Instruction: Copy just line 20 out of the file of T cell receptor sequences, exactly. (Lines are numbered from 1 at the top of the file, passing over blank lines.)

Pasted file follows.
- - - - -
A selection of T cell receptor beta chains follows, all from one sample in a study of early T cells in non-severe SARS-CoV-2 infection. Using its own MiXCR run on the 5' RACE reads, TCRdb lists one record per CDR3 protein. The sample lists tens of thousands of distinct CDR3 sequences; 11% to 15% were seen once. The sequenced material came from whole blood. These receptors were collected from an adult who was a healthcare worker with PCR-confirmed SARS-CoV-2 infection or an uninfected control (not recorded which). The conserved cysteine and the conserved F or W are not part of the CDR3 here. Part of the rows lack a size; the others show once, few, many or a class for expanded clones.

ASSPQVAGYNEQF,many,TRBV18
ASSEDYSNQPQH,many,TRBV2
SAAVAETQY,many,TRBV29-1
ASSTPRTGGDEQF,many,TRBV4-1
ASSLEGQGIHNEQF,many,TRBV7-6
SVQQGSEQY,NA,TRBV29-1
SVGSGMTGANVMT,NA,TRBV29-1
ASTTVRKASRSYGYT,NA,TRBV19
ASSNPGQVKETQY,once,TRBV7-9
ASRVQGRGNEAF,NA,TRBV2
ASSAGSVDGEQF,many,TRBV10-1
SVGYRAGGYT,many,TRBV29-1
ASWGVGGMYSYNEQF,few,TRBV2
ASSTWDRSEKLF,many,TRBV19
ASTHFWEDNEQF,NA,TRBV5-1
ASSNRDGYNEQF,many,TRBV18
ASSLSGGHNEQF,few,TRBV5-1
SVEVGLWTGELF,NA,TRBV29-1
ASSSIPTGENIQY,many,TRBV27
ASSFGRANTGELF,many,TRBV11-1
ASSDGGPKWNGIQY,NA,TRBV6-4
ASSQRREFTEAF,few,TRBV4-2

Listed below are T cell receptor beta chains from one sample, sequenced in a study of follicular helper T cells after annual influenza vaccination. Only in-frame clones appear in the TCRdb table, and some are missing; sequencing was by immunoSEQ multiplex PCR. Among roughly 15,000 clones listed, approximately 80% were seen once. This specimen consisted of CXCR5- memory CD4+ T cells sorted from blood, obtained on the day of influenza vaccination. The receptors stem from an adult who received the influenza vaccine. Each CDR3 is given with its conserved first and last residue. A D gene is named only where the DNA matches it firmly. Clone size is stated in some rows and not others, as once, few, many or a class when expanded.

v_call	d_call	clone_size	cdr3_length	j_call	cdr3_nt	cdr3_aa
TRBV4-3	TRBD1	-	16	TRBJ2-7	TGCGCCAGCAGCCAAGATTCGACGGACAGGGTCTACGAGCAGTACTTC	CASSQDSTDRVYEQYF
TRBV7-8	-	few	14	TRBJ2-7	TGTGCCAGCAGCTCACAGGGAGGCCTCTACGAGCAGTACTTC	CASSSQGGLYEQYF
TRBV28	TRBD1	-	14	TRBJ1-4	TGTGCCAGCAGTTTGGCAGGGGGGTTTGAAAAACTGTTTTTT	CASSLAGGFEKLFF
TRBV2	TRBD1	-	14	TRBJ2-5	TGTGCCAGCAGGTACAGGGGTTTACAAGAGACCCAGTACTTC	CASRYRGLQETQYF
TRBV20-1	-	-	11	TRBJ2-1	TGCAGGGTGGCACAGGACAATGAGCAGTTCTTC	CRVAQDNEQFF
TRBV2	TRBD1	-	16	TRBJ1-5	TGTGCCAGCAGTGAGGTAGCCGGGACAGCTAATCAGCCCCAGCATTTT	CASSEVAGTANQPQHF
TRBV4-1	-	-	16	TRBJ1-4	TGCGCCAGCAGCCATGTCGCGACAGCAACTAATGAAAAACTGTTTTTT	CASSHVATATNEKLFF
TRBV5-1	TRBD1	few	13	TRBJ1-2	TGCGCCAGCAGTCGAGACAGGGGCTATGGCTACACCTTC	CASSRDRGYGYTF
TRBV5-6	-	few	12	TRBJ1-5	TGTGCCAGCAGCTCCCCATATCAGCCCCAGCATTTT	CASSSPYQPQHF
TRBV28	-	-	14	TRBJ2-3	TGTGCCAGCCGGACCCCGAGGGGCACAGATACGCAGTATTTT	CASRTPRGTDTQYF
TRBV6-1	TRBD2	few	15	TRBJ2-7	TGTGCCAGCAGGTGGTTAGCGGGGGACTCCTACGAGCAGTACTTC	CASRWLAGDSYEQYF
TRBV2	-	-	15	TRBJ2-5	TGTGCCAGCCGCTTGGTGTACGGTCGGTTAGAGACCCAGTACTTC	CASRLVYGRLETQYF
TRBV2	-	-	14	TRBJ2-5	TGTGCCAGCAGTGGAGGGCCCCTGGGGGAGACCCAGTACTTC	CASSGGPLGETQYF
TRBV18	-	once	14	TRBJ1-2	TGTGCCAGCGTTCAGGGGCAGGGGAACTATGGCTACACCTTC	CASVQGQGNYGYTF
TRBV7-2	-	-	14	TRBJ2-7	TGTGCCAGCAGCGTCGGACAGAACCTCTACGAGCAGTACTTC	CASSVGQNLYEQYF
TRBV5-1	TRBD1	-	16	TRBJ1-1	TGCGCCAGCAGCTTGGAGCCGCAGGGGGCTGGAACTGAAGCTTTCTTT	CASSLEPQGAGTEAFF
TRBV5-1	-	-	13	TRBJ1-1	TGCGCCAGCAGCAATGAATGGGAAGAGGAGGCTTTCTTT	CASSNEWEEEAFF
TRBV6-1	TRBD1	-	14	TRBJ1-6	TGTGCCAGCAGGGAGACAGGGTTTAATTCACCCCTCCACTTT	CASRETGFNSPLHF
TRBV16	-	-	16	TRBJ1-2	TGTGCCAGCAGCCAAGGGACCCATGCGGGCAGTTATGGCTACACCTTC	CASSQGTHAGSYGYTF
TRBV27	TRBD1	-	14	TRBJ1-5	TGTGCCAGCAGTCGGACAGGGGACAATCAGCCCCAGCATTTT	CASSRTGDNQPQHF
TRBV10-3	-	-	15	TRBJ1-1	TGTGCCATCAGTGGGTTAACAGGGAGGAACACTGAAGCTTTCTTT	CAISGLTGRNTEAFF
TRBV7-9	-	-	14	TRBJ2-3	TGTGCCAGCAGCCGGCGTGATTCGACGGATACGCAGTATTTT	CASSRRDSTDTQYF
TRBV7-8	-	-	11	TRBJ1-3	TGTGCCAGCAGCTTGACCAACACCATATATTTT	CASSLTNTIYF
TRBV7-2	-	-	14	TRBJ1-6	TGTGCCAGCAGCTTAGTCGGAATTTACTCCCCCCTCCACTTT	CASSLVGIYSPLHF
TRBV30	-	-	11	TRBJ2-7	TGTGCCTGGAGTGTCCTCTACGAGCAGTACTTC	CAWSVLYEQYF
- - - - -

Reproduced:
ASSSIPTGENIQY,many,TRBV27